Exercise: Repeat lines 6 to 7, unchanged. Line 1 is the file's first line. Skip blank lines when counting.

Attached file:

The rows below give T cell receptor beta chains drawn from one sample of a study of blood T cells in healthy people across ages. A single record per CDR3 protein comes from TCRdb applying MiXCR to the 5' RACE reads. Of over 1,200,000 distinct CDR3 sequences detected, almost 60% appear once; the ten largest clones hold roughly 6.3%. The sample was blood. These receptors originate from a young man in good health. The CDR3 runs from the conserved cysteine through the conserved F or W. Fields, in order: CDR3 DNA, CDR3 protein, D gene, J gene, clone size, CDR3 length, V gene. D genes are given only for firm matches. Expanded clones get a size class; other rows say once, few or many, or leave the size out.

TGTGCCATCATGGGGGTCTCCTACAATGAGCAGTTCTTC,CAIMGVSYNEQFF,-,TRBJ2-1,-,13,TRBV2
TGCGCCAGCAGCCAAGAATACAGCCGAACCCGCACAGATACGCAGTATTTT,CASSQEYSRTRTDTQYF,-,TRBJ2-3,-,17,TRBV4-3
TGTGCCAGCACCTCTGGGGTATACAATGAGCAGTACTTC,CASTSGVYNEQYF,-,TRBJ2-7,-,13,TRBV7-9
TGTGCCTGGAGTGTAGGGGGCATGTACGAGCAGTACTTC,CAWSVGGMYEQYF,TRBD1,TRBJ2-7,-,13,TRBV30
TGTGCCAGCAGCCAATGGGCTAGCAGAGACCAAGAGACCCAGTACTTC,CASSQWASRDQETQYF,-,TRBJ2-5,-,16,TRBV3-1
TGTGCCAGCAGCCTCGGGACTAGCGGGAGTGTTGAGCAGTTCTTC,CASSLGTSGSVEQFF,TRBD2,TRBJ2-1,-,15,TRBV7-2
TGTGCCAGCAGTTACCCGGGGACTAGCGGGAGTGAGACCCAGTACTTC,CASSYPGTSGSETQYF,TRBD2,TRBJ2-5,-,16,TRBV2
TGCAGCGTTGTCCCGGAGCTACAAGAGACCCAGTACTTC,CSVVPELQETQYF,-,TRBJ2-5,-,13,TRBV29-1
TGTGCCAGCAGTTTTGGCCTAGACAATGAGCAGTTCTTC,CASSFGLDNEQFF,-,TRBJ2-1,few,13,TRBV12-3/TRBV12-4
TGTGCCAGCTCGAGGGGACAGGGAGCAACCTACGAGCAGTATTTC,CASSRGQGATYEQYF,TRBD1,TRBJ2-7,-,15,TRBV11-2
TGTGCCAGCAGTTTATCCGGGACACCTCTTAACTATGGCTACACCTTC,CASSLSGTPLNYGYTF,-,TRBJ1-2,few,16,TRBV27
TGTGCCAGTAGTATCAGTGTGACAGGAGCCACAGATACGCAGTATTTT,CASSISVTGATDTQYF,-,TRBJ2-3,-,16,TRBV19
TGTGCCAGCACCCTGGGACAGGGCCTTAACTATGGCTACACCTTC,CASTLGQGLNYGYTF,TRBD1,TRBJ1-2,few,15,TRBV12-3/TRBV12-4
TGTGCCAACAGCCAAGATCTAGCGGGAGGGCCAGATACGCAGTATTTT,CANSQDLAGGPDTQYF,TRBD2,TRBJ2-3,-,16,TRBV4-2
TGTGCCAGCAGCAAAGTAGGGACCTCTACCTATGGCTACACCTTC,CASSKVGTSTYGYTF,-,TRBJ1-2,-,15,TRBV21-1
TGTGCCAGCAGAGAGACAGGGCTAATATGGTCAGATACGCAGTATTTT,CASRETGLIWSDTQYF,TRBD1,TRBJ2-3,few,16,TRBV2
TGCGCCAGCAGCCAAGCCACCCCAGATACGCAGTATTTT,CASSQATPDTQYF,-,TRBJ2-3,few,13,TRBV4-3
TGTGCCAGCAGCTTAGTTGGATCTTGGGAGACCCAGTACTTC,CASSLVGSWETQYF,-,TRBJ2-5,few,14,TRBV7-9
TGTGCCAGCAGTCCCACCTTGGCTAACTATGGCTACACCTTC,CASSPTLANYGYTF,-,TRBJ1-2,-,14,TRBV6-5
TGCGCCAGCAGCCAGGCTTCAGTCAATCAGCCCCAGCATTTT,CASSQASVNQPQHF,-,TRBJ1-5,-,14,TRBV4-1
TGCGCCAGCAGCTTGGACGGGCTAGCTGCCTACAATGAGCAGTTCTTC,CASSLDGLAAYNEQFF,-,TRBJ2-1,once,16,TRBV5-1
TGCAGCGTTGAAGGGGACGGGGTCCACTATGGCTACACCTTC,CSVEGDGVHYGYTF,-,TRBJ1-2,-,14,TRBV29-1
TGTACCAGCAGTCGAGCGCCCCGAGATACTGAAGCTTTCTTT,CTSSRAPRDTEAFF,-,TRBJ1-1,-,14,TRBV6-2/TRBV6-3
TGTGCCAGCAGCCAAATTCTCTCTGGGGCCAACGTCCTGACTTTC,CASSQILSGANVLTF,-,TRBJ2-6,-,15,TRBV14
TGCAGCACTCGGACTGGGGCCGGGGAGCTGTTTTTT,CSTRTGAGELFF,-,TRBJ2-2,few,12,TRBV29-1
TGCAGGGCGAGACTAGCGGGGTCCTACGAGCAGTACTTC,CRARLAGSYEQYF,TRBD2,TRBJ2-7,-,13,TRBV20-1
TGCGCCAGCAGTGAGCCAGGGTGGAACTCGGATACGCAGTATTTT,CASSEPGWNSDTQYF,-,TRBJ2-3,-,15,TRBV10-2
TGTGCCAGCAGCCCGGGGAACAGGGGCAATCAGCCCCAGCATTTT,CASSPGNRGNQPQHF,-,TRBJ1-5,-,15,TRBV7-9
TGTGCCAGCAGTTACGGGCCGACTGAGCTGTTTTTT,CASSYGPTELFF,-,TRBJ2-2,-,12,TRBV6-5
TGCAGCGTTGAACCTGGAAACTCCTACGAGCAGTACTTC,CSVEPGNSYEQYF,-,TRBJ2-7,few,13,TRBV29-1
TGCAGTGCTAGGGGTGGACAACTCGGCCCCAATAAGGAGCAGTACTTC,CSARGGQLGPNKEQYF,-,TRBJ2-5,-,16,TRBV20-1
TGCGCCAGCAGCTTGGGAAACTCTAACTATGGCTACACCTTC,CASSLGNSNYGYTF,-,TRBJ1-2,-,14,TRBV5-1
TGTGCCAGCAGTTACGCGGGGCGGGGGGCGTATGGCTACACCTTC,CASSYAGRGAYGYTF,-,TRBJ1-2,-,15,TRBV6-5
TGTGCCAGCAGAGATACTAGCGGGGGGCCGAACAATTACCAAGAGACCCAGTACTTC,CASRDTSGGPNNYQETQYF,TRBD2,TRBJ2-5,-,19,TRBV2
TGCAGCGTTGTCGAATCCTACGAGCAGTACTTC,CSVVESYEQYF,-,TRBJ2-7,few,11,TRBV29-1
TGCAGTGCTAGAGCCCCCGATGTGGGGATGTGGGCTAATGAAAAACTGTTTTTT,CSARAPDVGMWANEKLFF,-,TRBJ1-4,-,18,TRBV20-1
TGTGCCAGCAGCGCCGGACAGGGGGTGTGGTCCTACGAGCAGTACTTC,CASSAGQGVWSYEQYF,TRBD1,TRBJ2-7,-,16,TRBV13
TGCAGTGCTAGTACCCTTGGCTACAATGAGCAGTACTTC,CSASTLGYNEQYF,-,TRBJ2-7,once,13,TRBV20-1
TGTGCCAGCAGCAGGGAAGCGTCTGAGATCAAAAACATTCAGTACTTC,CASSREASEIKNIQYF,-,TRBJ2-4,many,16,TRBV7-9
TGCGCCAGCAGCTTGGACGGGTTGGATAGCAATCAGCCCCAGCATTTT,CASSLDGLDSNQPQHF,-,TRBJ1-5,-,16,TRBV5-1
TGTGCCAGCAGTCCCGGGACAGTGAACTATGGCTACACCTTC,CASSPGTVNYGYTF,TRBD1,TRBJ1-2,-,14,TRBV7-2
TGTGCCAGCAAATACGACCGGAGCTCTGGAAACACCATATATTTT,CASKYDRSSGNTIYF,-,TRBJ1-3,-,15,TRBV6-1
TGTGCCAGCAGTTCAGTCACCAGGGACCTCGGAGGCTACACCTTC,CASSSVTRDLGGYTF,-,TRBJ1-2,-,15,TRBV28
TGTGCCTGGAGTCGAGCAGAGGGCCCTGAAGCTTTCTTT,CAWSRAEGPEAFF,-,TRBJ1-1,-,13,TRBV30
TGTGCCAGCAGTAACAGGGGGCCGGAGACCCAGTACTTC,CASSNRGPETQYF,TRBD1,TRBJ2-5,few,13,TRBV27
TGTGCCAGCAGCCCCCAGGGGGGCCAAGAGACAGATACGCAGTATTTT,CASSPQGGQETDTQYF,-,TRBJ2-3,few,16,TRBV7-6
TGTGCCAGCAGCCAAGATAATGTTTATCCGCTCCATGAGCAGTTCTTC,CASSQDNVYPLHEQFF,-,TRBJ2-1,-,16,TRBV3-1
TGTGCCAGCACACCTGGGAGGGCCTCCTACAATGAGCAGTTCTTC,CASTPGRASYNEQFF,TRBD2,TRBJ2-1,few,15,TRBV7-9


TGTGCCAGCAGCCAATGGGCTAGCAGAGACCAAGAGACCCAGTACTTC,CASSQWASRDQETQYF,-,TRBJ2-5,-,16,TRBV3-1
TGTGCCAGCAGCCTCGGGACTAGCGGGAGTGTTGAGCAGTTCTTC,CASSLGTSGSVEQFF,TRBD2,TRBJ2-1,-,15,TRBV7-2